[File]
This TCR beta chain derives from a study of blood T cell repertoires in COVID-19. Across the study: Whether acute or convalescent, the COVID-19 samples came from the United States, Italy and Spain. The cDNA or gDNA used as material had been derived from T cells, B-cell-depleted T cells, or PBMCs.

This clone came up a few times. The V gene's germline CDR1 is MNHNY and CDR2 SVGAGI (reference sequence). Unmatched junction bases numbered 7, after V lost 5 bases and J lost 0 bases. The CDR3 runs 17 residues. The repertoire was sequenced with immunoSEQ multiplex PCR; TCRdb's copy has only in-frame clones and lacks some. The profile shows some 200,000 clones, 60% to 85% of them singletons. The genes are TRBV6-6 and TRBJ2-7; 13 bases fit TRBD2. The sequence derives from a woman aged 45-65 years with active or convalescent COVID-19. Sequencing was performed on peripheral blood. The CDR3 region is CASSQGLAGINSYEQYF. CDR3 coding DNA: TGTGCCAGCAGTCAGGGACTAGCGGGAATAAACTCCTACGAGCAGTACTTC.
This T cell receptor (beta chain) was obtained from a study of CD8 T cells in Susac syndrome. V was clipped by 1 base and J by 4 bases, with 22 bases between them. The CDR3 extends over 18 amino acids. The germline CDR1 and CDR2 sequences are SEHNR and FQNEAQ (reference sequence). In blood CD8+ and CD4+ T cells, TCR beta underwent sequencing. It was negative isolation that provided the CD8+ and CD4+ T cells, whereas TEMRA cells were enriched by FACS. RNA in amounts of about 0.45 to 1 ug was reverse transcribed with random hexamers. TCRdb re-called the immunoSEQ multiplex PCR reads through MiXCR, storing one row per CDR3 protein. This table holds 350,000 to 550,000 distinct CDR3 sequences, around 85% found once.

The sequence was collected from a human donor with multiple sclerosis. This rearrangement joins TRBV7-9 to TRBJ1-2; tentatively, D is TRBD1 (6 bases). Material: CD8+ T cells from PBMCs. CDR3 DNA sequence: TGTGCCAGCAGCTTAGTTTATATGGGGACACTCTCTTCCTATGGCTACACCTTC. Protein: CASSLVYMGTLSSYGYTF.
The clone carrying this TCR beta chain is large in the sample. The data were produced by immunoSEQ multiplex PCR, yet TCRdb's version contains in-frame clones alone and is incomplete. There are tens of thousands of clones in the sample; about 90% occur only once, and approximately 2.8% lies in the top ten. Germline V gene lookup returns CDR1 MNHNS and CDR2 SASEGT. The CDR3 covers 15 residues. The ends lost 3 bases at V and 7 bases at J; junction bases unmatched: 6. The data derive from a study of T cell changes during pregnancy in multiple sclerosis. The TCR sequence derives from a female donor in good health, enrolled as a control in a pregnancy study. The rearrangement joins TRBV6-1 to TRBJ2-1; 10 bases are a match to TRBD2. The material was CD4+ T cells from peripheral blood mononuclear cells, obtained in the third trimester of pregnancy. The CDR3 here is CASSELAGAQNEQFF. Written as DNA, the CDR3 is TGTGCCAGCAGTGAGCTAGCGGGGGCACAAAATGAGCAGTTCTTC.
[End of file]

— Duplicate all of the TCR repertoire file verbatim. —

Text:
This TCR beta chain derives from a study of blood T cell repertoires in COVID-19. Across the study: Whether acute or convalescent, the COVID-19 samples came from the United States, Italy and Spain. The cDNA or gDNA used as material had been derived from T cells, B-cell-depleted T cells, or PBMCs.

This clone came up a few times. The V gene's germline CDR1 is MNHNY and CDR2 SVGAGI (reference sequence). Unmatched junction bases numbered 7, after V lost 5 bases and J lost 0 bases. The CDR3 runs 17 residues. The repertoire was sequenced with immunoSEQ multiplex PCR; TCRdb's copy has only in-frame clones and lacks some. The profile shows some 200,000 clones, 60% to 85% of them singletons. The genes are TRBV6-6 and TRBJ2-7; 13 bases fit TRBD2. The sequence derives from a woman aged 45-65 years with active or convalescent COVID-19. Sequencing was performed on peripheral blood. The CDR3 region is CASSQGLAGINSYEQYF. CDR3 coding DNA: TGTGCCAGCAGTCAGGGACTAGCGGGAATAAACTCCTACGAGCAGTACTTC.
This T cell receptor (beta chain) was obtained from a study of CD8 T cells in Susac syndrome. V was clipped by 1 base and J by 4 bases, with 22 bases between them. The CDR3 extends over 18 amino acids. The germline CDR1 and CDR2 sequences are SEHNR and FQNEAQ (reference sequence). In blood CD8+ and CD4+ T cells, TCR beta underwent sequencing. It was negative isolation that provided the CD8+ and CD4+ T cells, whereas TEMRA cells were enriched by FACS. RNA in amounts of about 0.45 to 1 ug was reverse transcribed with random hexamers. TCRdb re-called the immunoSEQ multiplex PCR reads through MiXCR, storing one row per CDR3 protein. This table holds 350,000 to 550,000 distinct CDR3 sequences, around 85% found once.

The sequence was collected from a human donor with multiple sclerosis. This rearrangement joins TRBV7-9 to TRBJ1-2; tentatively, D is TRBD1 (6 bases). Material: CD8+ T cells from PBMCs. CDR3 DNA sequence: TGTGCCAGCAGCTTAGTTTATATGGGGACACTCTCTTCCTATGGCTACACCTTC. Protein: CASSLVYMGTLSSYGYTF.
The clone carrying this TCR beta chain is large in the sample. The data were produced by immunoSEQ multiplex PCR, yet TCRdb's version contains in-frame clones alone and is incomplete. There are tens of thousands of clones in the sample; about 90% occur only once, and approximately 2.8% lies in the top ten. Germline V gene lookup returns CDR1 MNHNS and CDR2 SASEGT. The CDR3 covers 15 residues. The ends lost 3 bases at V and 7 bases at J; junction bases unmatched: 6. The data derive from a study of T cell changes during pregnancy in multiple sclerosis. The TCR sequence derives from a female donor in good health, enrolled as a control in a pregnancy study. The rearrangement joins TRBV6-1 to TRBJ2-1; 10 bases are a match to TRBD2. The material was CD4+ T cells from peripheral blood mononuclear cells, obtained in the third trimester of pregnancy. The CDR3 here is CASSELAGAQNEQFF. Written as DNA, the CDR3 is TGTGCCAGCAGTGAGCTAGCGGGGGCACAAAATGAGCAGTTCTTC.